Hydropower

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February 12, 2021 The havoc points to the faultlines in the developmental planning of ecologically sensitive areas.
The glacial burst in Chamoli is nature’s way of telling the state not to play havoc with the local ecology. (Image: Down to Earth)
December 26, 2019 Policy matters this week
The Mandovi river disputed between Karnataka and Goa (Source: IWP Flickr Photos)
December 6, 2019 A report by the India Rivers Forum highlights the need to focus further than the main stem of the Ganga river.
Distant snow clad mountains, the smaller hills and the Ganga river (Image: Srimoyee Banerjee, Wikimedia Commons, CC BY-SA 4.0)
November 27, 2019 Policy matters this week
An irrigation well at Randullabad, Maharashtra (Source: India Water Portal on Flickr)
Oustees demand stoppage of Maheshwar dam in front of Environment Monitoring Committee
The oustees of Maheshwar Dam demanded immediate stoppage of Maheshwar dam in village during the visit of the Monitoring Committee constituted by the Ministry of Environment and Forest. iwp posted 12 years 3 months ago

The oustees of Maheshwar Dam demanded immediate stoppage of Maheshwar dam in village during the visit of the Monitoring Committee constituted by the Ministry of Environment and Forest. The oustees told the Committee that the project authorities have completely failed to rehabilitate the oustees but the construction work is going on full pace. Therefore, as per the conditions of the clearance the dam work should be stopped.

The Monitoring Committee: It may be stated that on 1st May 2001, the Ministry of Environment and Forest transferred the statutory clearance regarding Maheshwar Project to the Shree Maheshwar Hydel Power Corporation Limited (SMHPCL), the company building the dam. As per this clearance a Monitoring Committee was constituted to ensure that the rehabilitation work should be carried out at the same pace of concreting. The Committee headed by Mrs. Nirmala Buch visited the area on 23rd and 24th of February,2009.

India's national action plan on climate change: There is little hope : SANDRP.
The plan will help neither the climate, nor the poor. NAPCC lacks urgency, democracy and equity perspective iwp posted 12 years 3 months ago

The South Asia Network on Dams, Rivers & People has published a critique of the India's National Action Plan on Climate change (NAPCC), titled: "There is little Hope here". India is more vulnerable to the climate change impacts than the US, the Europe or even China. And the poor within India, whose contribution to the climate change is the least, are the most vulnerable, considering their dependence on natural resources. The report, which includes recommendations of several civil society consultations, concludes that the NAPCC has been formulated through a most non transparent process; it will help neither the poor, nor the climate. The climate change provides a unique opportunity to make India's development path people and environment friendly, but the NAPCC completely misses that opportunity. There is little doubt that the responsibility of having created this specter that threatens our very survival, lies with the policies and practices of the counties of the Global North. It is also true that the western world, the UN and all the various multilateral agencies, including the UNFCCC have not managed to come up with anything more than feeble, cosmetic efforts towards addressing this challenge. Given these circumstances, the western world has forfeited the right to lecture on this issue.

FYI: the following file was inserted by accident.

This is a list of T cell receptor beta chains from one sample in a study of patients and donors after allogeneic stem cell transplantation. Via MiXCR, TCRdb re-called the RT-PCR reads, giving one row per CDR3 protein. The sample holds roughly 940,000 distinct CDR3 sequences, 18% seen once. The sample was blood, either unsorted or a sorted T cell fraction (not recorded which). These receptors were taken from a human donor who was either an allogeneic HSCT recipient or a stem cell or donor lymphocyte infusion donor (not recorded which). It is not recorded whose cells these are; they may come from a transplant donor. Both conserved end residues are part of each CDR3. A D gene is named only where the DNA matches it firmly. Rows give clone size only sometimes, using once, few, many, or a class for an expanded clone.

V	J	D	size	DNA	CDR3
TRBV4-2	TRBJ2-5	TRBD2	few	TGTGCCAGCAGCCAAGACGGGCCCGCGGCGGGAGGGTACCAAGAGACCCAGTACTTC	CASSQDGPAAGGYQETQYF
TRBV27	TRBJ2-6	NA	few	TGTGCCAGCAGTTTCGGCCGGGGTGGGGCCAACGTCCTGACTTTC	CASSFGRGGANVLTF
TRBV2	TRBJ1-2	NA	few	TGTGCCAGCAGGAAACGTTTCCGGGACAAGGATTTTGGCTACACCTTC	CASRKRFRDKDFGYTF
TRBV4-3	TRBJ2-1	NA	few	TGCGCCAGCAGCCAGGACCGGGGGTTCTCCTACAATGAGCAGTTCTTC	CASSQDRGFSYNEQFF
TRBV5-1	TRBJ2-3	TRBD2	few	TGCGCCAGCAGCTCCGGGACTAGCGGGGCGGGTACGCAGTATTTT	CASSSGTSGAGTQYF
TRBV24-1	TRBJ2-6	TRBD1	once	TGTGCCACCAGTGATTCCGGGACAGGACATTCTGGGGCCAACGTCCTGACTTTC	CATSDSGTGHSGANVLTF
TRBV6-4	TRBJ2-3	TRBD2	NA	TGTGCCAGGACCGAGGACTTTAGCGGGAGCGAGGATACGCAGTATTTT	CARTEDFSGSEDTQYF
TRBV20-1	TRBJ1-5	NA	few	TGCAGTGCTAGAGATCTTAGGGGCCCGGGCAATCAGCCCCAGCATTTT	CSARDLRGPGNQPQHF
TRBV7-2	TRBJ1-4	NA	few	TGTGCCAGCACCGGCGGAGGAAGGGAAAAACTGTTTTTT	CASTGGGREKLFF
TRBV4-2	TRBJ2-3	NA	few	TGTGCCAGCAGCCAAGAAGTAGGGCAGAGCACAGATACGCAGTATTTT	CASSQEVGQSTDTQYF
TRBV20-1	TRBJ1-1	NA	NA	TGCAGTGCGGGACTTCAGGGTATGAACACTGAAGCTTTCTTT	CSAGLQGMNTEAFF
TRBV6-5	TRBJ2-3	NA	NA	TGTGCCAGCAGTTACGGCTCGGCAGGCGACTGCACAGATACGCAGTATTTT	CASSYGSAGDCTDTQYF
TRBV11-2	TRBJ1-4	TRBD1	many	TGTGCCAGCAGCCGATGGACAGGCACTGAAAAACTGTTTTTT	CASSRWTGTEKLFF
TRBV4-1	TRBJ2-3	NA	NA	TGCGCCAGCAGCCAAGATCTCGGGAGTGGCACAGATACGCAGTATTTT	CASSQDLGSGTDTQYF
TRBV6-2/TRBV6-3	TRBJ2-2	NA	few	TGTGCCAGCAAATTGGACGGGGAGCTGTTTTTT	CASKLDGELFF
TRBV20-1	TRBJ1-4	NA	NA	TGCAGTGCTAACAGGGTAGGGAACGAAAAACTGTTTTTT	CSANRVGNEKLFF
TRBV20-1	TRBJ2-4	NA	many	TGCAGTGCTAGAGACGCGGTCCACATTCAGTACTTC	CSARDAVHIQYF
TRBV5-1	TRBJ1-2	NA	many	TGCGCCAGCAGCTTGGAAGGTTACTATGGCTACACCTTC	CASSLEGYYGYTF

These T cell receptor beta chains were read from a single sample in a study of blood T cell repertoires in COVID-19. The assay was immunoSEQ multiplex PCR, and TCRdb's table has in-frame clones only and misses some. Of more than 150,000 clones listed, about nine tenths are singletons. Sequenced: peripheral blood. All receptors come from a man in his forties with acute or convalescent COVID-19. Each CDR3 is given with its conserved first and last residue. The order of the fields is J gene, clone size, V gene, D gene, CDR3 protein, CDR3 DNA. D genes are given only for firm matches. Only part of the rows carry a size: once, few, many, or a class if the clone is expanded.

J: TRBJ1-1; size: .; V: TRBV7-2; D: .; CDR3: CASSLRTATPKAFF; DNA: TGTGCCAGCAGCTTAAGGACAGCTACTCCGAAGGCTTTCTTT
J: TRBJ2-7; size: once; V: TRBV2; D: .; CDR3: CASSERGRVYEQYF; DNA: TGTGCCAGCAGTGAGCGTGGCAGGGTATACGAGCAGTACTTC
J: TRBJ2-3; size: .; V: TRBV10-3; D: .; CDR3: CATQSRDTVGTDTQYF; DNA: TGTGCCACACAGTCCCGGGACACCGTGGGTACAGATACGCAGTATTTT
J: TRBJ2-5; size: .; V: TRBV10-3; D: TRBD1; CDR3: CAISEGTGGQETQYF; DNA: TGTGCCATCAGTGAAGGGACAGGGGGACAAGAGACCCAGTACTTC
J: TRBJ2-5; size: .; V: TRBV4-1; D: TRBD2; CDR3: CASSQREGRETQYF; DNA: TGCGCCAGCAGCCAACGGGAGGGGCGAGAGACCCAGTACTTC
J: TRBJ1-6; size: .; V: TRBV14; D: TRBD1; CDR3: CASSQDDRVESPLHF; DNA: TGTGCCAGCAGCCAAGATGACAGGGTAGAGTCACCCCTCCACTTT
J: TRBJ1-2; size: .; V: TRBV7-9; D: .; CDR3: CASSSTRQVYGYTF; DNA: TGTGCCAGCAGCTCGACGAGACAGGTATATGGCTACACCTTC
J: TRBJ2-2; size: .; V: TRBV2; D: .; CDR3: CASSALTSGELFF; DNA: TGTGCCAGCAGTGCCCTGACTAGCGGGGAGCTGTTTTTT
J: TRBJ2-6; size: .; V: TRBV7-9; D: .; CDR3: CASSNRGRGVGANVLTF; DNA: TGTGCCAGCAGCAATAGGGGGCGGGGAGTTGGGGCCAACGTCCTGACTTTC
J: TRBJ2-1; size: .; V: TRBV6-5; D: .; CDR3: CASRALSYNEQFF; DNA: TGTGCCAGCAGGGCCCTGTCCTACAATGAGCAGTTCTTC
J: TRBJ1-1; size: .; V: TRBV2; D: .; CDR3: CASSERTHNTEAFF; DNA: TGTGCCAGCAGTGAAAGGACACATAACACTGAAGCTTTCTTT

Athirappilly satyagraha crosses one year 25th Feb 2009
Athirappilly satyagraha crosses one year 25th Feb 2009 iwp posted 12 years 3 months ago

Dear Friends, We welcome you to support the cause of a dying river in the Western ghats As you are aware, an indefinite Satyagraha led by Chalakudy River Protection Forum has been going on at Athirappilly near the project site since 25th February 2008. A series of programs have been organized in connection with the first anniversary of the Satyagraha to remind the conscience of the society what is in store if we tamper too much with our rivers, the people's longstanding time tested resistance to an environmentally, socially and economically unjust and unviable hydro electric project planned in one of the most beautiful rivers in the Western Ghats, the only basis of survival of millions of people and what has to be the real solution to the energy crisis in Kerala.

Polavaram (embankments in Orissa and Chhattisgarh) proposal before EAC
Polavaram (embankments in Orissa and Chhattisgarh) proposal before EAC iwp posted 12 years 4 months ago